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Father’s Day – redux

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I realize that I might have shown my true colors in my last post, (I’m selfish. I acknowledge that and I forgive myself) so in an effort to focus on the true non-commercial meaning of Father’s Day, I will tell you how I truly, down the nails of my toes, feel about Jack and his parenting skillz.

I am in awe of him.  He is a natural parent, and he settled into the role of father and provider as naturally and easily as he falls into bed each night.  Of the two of us he is the better, more patient parent. He is more nuturing to their individual mental and emotional needs. He is more fun and always seems to know what to do to put a smile on their beautiful faces. He knows his daughters, what’s truly important to them, what their shortcomings are, and what they excel at.  Even though he comes home exhausted each night, he will 95% of the time make it a point to reconnect with each one of them. He is exactly what they need.

Amy is our oldest and most sensitive child. She is her mother. She is afraid and intense. She is stubborn and can dig herself into some pretty impressive emotional holes. She is insecure and dreams of being MORE but lacks the confidence to wholly commit. She feels everything deeply and is at her soul frightened of the world. She completely blossoms when she’s around her father. I don’t know how he does it, but he knows exactly what to say to get her to take those necessary risks. He gives her the space she needs and the quiet opportunity to climb out of those tantrums and freak outs with her much needed dignity in tact.  Where I am the one too close to the subject, too harsh with her faults because they are mine, too quick to say, “deal with it. I had to,” he is all around her, lighting the path, showing her how to fight the monsters, cushioning her falls, and raising her up in victory with his always sincere, “I’m so proud of you.” 

Amelia is 100% him from her dark wavy hair to her love of rising early in the mornings.  She is confident and popular. She has an ease of self that you can only be born with.  She doesn’t need him the way her sister does, but she needs him nonetheless, and he is always there for her.  He knows exactly when and how to apply the occassionally needed ego smackdown.  He doesn’t destroy her, but he does let her know that the day starts long before she opens her pretty blue eyes and continues even when she’s asleep.  He knows how she processes and how she learns and puts a spin on what he says and does that suits her.  Where I am too pliant with her, too indulgent, too in awe because she is just so together, he is the one drawing the line in the sand. You’re that, but you’re not finished yet, he tells her because he knows the pitfalls of over-confidence, of things coming effortlessly.  Where I think, oh, it’s Amelia, she’ll get it naturally, he’s the one working tirelessly with her to make sure that what she gets she gets with substance.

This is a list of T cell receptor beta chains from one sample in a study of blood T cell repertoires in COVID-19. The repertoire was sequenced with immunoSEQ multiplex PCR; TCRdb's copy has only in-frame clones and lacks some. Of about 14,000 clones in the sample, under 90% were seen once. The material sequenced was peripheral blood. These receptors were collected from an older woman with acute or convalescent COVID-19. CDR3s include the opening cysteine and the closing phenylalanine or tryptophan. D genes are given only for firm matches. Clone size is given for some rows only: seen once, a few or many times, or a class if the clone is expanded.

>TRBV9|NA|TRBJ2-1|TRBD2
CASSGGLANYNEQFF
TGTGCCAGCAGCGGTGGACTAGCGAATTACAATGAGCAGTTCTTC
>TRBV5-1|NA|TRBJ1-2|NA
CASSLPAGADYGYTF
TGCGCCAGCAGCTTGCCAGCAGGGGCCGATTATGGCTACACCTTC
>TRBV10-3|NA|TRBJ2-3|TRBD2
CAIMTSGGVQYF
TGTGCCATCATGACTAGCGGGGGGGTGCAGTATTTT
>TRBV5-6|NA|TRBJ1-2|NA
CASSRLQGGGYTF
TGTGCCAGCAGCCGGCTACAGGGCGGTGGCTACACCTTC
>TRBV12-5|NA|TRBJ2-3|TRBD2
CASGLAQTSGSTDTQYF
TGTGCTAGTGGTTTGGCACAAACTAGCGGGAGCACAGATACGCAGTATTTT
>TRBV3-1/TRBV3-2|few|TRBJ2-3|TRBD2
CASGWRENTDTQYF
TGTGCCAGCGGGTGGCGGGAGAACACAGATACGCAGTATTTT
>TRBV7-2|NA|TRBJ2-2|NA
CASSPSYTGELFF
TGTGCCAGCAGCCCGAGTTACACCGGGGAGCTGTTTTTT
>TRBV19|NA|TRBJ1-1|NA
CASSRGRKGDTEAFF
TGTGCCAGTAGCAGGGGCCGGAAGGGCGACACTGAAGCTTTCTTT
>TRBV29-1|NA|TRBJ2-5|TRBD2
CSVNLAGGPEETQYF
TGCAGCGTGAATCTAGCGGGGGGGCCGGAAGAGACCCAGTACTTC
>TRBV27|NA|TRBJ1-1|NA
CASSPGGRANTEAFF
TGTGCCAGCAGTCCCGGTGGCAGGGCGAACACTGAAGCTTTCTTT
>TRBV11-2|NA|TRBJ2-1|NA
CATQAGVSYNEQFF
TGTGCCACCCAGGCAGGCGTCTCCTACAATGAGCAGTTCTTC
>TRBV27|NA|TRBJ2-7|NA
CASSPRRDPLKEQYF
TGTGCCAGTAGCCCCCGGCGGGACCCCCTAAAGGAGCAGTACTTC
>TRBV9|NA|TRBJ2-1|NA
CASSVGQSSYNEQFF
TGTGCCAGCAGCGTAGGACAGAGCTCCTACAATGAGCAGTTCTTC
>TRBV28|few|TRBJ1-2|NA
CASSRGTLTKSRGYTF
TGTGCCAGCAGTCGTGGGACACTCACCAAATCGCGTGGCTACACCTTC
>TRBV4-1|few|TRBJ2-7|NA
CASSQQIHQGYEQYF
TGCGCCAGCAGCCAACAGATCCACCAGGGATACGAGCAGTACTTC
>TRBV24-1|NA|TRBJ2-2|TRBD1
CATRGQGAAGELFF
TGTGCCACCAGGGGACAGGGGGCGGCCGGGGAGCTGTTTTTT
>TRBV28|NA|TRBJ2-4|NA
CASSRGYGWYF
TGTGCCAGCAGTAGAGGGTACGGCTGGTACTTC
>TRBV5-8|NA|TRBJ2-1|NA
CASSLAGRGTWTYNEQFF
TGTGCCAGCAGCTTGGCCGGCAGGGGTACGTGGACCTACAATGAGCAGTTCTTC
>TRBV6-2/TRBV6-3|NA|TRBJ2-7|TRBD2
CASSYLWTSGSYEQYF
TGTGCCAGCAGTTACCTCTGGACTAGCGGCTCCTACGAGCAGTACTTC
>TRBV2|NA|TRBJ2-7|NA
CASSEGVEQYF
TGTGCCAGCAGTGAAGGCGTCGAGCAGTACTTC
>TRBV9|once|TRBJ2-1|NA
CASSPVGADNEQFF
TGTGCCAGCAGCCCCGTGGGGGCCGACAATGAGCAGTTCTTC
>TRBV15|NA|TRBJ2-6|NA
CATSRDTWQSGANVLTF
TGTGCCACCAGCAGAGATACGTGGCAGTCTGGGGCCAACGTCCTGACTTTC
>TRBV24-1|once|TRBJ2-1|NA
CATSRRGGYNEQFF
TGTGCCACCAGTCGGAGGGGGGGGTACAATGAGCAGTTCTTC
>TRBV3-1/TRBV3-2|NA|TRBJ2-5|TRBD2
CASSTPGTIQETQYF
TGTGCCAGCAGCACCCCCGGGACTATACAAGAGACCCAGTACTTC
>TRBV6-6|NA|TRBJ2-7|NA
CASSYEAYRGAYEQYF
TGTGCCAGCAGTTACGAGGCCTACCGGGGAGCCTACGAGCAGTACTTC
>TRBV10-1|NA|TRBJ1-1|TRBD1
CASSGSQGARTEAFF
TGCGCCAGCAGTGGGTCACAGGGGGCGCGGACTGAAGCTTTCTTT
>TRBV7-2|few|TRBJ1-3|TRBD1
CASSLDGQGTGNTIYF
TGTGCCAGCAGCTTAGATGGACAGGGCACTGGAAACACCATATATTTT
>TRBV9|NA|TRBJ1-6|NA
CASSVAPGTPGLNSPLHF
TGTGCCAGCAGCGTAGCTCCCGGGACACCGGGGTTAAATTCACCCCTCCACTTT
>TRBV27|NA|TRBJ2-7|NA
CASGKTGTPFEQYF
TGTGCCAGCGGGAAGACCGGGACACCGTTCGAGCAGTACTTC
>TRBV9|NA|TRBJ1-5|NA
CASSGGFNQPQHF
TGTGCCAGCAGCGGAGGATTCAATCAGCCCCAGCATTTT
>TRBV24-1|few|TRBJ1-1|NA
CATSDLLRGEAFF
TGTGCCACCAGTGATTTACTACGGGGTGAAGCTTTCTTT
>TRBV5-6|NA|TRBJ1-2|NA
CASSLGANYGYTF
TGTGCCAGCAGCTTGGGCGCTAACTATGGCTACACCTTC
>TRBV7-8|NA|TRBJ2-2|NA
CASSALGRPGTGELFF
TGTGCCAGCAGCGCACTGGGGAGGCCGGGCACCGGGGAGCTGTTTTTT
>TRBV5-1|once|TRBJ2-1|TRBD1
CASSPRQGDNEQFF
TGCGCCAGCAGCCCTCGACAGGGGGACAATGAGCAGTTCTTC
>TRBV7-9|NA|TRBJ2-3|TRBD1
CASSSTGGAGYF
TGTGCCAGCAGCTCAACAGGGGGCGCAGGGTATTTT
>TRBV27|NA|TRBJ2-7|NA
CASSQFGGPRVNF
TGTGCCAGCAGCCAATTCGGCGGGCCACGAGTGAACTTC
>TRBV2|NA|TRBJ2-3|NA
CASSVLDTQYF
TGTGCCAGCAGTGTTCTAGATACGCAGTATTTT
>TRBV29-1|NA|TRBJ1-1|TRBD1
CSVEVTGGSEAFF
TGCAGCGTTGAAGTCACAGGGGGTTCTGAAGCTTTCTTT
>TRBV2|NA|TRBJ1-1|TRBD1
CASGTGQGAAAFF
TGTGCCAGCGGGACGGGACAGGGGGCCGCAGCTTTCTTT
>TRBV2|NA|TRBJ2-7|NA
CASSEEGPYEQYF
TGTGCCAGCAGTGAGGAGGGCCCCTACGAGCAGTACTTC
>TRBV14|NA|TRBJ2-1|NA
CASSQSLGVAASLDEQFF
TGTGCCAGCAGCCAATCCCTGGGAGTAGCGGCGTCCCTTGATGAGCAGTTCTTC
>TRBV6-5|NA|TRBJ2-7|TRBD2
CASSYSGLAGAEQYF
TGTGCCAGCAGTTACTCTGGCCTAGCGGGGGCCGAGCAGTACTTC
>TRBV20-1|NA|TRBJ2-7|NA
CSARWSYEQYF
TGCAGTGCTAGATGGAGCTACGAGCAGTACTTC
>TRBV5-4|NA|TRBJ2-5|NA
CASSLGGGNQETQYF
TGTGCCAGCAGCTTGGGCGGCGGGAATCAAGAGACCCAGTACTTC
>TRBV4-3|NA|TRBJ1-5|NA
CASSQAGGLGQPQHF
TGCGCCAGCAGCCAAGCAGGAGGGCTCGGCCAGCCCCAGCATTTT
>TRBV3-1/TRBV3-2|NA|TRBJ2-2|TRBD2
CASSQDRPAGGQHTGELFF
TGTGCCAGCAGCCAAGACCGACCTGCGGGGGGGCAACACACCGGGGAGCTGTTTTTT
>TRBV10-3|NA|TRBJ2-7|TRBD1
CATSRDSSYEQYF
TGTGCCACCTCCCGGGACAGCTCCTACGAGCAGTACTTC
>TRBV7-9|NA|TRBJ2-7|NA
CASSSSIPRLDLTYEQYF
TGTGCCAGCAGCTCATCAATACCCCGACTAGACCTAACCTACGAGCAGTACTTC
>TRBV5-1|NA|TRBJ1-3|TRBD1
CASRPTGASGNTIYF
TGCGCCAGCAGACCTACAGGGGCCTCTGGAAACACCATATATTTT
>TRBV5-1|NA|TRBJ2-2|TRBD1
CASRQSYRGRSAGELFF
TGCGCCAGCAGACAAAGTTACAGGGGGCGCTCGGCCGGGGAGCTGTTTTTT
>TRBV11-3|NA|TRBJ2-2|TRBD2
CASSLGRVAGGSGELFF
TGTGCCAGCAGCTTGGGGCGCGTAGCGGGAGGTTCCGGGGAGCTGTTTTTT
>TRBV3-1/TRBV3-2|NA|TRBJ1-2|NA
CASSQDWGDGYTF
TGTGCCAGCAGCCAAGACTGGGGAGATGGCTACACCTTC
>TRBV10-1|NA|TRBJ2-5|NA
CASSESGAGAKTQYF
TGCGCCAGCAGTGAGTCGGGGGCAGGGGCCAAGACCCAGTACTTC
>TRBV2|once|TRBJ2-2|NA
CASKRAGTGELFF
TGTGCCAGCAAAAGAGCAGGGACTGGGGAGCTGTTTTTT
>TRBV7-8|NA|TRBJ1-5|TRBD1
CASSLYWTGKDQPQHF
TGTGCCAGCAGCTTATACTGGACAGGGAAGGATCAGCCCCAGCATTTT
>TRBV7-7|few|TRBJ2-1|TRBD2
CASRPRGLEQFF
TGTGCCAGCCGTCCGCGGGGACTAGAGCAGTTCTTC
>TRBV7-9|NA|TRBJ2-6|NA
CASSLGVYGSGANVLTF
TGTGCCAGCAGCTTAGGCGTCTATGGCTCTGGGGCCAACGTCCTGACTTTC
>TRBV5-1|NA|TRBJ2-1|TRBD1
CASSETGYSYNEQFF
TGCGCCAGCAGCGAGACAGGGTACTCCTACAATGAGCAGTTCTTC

Then there’s Olivia, our power house. She greets each day with her father’s exuberance (Good morning world! How much can we accomplish today?!)  and is constantly on the move, exploring, destroying, learning. Her need for physical activity and mental stimulation leaves me a slobbering lump by the time he gets home. I have nothing more to give and will watch dully as she cracks eggs on my couch simply because she’s worn me down and I no longer have the energy to stop her. Jack understands her need to do something, to run and holler and be exuberant and he gives her that outlet. Even though it might be inconvenient, he’ll take her to the store with him and walk with her without a cart and without saying, no! and stop that! and ohmygawd you are killllling meeee!  He will read the same five books with her until his eyes bleed and then he’ll usually ask if she wants to hear them again.  When she disrupts his at home office he doesn’t yell or swat or threaten, he redirects and usually makes her laugh.  He works daily to figure out the absolute best way to deal with her Olivia-ness, he directs without stifling the amazing zest for life, he teaches her in the way she learns best – by doing. He puts his foot down when she needs it most, but he doesn’t shame her. He simply lets her know that this is not how we do it.  He understands her need for ME and is not hurt that I’m the one she lavishes with kisses and hugs, the one she demands when things aren’t going well for her, the one she wants to fall asleep on. It doesn’t bother him because he knows from experience that the two of them will forge their own relationship and way of doing things. He’s patient because he knows that like his other two, he and Olivia are essential to each other.

Happy Father’s Day, Jack, and thank you. From all of us.


About Sassy

Absolutely average in every way.

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